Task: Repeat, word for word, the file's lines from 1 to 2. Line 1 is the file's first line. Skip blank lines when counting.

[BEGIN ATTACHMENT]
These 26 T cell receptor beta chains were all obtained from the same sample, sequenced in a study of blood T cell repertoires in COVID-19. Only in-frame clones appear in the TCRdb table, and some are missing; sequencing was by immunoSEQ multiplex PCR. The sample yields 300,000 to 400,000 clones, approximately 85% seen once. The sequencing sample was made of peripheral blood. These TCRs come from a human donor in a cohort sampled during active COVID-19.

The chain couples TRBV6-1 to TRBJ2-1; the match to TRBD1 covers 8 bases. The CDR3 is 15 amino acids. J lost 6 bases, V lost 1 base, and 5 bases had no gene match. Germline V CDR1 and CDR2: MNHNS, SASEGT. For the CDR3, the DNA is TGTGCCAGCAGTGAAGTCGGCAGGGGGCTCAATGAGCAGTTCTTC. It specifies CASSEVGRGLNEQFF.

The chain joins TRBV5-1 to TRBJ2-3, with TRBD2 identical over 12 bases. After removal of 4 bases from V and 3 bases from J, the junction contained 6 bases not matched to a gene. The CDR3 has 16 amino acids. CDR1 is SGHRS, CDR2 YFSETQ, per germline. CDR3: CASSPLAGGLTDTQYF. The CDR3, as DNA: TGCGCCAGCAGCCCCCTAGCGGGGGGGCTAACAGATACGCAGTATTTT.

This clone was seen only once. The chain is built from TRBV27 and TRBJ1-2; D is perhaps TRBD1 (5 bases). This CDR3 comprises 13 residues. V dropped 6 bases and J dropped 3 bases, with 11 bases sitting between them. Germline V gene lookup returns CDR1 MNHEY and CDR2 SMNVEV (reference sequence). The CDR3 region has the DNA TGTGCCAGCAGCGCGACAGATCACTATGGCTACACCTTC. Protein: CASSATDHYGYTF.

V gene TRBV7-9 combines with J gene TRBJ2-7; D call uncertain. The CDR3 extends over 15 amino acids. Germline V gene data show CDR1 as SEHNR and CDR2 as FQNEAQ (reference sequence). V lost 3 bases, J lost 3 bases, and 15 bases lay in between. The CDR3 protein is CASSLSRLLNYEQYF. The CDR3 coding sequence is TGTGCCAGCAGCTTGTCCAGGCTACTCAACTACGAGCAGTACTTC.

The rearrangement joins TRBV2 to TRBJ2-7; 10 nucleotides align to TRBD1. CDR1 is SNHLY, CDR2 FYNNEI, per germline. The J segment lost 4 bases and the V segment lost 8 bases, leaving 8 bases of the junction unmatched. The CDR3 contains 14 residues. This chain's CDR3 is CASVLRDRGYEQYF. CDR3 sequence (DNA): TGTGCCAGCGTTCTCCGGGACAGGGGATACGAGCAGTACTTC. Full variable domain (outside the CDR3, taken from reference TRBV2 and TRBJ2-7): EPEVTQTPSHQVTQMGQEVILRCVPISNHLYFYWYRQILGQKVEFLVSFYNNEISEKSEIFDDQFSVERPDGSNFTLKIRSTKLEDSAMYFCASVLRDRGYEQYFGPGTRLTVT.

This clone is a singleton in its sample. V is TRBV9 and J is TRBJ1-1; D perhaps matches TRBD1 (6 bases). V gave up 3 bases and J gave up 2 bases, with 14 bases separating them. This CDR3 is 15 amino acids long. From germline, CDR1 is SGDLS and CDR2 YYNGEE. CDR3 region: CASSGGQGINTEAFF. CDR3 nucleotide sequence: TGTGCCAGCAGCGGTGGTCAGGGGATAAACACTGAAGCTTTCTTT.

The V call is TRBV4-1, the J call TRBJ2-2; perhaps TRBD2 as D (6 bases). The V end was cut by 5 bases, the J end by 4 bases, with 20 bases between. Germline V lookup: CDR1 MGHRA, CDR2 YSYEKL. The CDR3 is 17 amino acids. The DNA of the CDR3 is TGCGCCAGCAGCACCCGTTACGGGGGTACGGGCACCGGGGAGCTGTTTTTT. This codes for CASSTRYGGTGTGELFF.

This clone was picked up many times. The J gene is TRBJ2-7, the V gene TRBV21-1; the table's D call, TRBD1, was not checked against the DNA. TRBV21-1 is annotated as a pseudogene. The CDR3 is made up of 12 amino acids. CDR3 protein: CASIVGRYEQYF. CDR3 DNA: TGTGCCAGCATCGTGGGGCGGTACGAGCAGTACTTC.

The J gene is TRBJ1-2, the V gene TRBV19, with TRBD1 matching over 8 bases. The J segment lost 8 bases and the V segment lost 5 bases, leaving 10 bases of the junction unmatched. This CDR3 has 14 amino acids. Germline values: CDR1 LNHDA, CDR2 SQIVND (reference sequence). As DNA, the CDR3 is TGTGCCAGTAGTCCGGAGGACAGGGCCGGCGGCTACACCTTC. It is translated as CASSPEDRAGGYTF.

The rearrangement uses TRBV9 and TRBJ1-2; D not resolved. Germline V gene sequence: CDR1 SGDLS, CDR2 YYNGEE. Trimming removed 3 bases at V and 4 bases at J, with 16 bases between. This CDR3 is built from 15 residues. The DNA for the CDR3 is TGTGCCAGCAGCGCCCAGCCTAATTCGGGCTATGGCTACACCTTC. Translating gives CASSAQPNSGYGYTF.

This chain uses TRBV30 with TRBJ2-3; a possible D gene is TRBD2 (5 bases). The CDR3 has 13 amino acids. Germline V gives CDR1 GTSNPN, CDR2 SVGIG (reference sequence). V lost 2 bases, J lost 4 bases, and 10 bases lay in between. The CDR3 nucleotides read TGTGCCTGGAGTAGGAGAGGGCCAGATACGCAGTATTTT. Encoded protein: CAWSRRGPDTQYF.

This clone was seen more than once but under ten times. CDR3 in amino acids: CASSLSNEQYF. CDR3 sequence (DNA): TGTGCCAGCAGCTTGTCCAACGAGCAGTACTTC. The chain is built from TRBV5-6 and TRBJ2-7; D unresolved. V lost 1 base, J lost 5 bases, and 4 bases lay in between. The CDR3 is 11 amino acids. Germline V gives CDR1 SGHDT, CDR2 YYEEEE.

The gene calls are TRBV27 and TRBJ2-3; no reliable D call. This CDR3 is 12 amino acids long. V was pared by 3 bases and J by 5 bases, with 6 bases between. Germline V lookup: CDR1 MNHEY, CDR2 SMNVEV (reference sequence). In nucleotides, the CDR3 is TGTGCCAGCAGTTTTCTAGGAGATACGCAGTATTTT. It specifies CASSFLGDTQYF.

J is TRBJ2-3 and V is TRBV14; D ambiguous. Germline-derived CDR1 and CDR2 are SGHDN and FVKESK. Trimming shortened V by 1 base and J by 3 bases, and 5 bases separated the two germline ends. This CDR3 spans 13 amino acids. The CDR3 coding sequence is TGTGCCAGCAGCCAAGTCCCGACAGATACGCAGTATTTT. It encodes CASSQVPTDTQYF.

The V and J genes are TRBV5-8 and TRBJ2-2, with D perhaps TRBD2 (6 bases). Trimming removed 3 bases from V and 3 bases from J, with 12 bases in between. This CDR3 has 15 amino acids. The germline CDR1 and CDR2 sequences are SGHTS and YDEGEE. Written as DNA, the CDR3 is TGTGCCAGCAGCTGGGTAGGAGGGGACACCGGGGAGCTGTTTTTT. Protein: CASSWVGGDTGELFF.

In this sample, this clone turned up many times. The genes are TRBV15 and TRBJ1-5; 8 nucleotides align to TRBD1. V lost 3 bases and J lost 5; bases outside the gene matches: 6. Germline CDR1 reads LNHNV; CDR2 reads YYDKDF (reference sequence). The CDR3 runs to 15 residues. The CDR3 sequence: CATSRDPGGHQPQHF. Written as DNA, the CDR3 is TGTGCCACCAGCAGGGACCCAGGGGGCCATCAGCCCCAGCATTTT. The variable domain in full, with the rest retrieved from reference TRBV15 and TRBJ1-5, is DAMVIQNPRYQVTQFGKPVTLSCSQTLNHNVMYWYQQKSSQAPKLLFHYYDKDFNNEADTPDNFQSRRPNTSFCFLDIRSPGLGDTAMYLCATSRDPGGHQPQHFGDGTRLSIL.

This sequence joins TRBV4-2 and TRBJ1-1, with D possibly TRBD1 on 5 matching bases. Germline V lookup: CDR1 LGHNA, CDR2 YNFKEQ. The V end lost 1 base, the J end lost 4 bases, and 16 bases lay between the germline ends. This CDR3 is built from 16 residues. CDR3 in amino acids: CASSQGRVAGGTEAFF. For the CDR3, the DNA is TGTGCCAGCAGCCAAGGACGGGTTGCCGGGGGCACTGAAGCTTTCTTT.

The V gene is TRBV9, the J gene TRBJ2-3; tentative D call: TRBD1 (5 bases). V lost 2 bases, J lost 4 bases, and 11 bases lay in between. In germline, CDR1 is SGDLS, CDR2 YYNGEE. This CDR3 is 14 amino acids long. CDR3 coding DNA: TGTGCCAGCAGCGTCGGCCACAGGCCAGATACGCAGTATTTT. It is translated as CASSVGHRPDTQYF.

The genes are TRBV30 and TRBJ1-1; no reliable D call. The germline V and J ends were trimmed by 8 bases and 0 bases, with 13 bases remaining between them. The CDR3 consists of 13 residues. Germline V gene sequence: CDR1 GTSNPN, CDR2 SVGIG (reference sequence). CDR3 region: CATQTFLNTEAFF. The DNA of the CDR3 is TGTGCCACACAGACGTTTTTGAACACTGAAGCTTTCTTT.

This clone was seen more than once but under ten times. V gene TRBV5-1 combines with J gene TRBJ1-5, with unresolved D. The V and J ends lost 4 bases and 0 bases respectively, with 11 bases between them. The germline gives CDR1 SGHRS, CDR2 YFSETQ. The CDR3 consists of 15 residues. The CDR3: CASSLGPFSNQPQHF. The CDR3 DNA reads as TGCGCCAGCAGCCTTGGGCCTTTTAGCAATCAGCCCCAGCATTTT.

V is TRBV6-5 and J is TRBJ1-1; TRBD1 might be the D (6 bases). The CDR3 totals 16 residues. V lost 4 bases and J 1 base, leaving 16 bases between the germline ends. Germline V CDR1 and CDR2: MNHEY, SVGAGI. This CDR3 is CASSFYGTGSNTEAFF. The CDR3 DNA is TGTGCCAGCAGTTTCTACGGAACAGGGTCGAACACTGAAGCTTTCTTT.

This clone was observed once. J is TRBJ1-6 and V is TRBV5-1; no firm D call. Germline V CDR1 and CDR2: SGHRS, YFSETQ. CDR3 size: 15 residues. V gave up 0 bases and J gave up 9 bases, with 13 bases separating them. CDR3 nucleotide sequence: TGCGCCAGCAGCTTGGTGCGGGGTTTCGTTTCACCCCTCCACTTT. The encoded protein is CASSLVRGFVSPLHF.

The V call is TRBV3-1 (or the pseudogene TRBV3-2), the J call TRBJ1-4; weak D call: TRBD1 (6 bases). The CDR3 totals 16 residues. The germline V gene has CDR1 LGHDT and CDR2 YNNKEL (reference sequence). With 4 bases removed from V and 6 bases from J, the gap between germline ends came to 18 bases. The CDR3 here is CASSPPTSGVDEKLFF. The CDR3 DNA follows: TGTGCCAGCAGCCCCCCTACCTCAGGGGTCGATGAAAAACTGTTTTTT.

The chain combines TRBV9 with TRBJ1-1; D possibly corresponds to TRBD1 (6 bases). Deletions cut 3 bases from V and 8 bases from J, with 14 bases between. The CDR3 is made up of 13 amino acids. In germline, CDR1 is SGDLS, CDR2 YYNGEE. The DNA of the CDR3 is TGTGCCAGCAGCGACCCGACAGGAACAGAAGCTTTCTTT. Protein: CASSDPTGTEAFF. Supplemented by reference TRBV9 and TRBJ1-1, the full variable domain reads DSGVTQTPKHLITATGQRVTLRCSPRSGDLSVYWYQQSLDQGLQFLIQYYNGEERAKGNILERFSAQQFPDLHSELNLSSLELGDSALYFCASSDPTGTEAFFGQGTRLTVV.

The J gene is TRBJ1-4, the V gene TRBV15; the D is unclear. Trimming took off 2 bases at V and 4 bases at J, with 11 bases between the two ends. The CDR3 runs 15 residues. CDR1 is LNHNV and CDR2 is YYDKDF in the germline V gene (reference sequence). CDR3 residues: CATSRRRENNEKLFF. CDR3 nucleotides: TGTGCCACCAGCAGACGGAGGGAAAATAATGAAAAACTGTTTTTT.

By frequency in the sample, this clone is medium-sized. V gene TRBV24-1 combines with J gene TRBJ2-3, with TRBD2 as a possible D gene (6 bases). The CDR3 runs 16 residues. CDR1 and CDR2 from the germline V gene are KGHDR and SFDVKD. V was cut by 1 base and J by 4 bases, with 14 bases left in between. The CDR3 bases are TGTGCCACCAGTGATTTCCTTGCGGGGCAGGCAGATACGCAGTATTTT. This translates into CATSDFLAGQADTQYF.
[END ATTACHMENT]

These 26 T cell receptor beta chains were all obtained from the same sample, sequenced in a study of blood T cell repertoires in COVID-19. Only in-frame clones appear in the TCRdb table, and some are missing; sequencing was by immunoSEQ multiplex PCR. The sample yields 300,000 to 400,000 clones, approximately 85% seen once. The sequencing sample was made of peripheral blood. These TCRs come from a human donor in a cohort sampled during active COVID-19.

The chain couples TRBV6-1 to TRBJ2-1; the match to TRBD1 covers 8 bases. The CDR3 is 15 amino acids. J lost 6 bases, V lost 1 base, and 5 bases had no gene match. Germline V CDR1 and CDR2: MNHNS, SASEGT. For the CDR3, the DNA is TGTGCCAGCAGTGAAGTCGGCAGGGGGCTCAATGAGCAGTTCTTC. It specifies CASSEVGRGLNEQFF.